Study by BARC scientists stresses the need to define safe limits for by-products like bromate in bottled and drinking water in India
A new study by scientists at the Bhabha Atomic Research Centre (BARC) in Mumbai has revealed the presence of bromate in packaged drinking water in the city. Bromate is produced as a by-product when water containing bromide is treated with ozone.
Bromate is identified as a “possible carcinogen” by the World Health Organization’s (WHO’s) International Agency for Research on Cancer (IARC). While bromate is said to be mutagenic (an agent that causes mutation of genetic material), its potential carcinogenicity is still inconclusive.
The study was published in January 2015 in the journal Current Science by a team of scientists led by G G Pandit from the Environmental Monitoring and Assessment Section at BARC. They tested for disinfection by-products (DBPs), including bromate, in 18 different commercial brands of packaged drinking water obtained from local markets of Mumbai.
Bromate levels detected in the samples varied from below detection limit to 43 µg/l (micrograms per litre), with an average of 10.7 µg/l. Twenty-seven per cent of the samples contained bromate levels that were above 10 µg/l, the safe limit defined by the WHO. The Bureau of Indian Standards (BIS) does not provide any standards for bromate for packaged drinking water.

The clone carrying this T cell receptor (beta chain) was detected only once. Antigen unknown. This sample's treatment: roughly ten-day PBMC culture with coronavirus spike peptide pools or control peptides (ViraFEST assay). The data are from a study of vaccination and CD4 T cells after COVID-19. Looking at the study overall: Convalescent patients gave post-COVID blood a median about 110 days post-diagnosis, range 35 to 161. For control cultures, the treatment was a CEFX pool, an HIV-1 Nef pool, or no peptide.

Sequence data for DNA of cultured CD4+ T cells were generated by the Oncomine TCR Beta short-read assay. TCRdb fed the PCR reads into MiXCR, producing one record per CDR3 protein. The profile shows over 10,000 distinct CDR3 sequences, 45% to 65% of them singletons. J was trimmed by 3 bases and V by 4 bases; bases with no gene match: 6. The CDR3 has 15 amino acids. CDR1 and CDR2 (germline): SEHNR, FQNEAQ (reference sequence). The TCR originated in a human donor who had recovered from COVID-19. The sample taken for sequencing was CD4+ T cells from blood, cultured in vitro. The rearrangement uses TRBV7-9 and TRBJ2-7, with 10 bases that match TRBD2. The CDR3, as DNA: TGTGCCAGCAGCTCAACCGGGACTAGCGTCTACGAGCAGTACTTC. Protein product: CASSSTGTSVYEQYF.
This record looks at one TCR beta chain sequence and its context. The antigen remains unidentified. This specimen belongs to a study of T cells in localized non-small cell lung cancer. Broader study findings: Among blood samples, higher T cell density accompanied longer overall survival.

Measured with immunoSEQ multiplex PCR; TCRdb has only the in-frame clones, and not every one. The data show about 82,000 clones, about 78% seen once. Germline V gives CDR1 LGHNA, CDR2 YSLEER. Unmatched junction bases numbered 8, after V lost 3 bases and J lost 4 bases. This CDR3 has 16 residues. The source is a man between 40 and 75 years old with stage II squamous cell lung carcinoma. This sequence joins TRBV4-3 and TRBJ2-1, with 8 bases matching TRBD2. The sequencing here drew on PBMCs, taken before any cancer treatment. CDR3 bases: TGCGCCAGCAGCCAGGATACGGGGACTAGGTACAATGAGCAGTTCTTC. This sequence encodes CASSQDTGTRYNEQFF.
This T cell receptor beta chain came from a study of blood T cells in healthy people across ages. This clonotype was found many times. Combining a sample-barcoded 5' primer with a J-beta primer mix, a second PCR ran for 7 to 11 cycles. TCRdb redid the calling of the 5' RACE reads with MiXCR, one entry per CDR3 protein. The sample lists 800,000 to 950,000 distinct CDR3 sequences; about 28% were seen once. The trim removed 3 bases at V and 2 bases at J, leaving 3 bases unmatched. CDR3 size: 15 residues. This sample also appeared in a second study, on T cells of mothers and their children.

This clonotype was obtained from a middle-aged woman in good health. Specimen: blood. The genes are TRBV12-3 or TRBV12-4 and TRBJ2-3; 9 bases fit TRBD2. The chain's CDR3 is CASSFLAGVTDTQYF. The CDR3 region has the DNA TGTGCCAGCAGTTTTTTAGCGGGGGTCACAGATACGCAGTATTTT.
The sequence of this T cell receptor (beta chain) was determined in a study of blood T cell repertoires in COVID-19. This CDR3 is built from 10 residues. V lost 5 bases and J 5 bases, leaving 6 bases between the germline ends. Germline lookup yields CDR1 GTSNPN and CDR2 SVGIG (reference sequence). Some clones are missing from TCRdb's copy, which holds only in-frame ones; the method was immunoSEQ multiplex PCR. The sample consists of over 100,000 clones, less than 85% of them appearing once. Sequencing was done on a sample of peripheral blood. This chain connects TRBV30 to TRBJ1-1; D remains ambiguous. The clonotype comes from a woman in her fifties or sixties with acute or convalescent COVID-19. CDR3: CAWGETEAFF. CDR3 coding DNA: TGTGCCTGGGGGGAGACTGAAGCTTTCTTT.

According to media reports, Coca Cola had recalled its bottled water in 2004 after the levels of bromate were found to exceed the prescribed standard of 10 µg/l in the UK. In a similar incident in the US, Wegmans Food Markets, Inc. withdrew all sizes of its Food You Feel Good About (FYFGA) Spring Water in 2006 when test results showed that bromate levels in some samples exceeded the 10 µg/l limit set by the US Food and Drug Administration.
India’s BIS, on the other hand, suggests methods such as filtration, activated carbon filtration and reverse osmosis (RO) for packaged drinking water, but makes no mention of DBPs. BIS standards for drinking water in general (such as tap water), 2012, include standards for some DBPs, but not for bromate. They only “suggest” referring to the WHO Guidelines for Drinking Water Quality, 3rd Edition, Volume 1, Recommendations, 2008, for a water safety approach which incorporates identification of risks.
The WHO guidelines identify methods that lead to the formation of bromate and include strategies for reducing the concentration of DBPs. One of these strategies recommends removing DBPs prior to distribution with methods like adsorption onto activated carbon. The BARC team’s study observed that samples of those brands which used activated carbon for adsorption contained very low levels of bromate.
The authors also estimated that the excess lifetime cancer risk due to continuous exposure to bromate was higher than the acceptable risk as per US Environmental Protection Agency (USEPA). They state that the result of their study further establishes the need for setting limits for bromate in India. An article published in 2011 by another group of scientists at BARC also revealed the presence of bromate in ozonated bottled water samples collected from different regions of India. These scientists concluded that the average exposure level of bromate was comparatively high and chemical toxicity was also presumed to be greater.
Anurag Tripathi, a scientist at the Indian Institute of Toxicological Research, Lucknow, said, “Since bromate has been declared as a possible carcinogen by IARC, all measures should be taken to remove it from packaged drinking water by the manufacturing company.” He also added that since WHO has already established guidance levels for bromate, the BIS should set its own standards without further delay.
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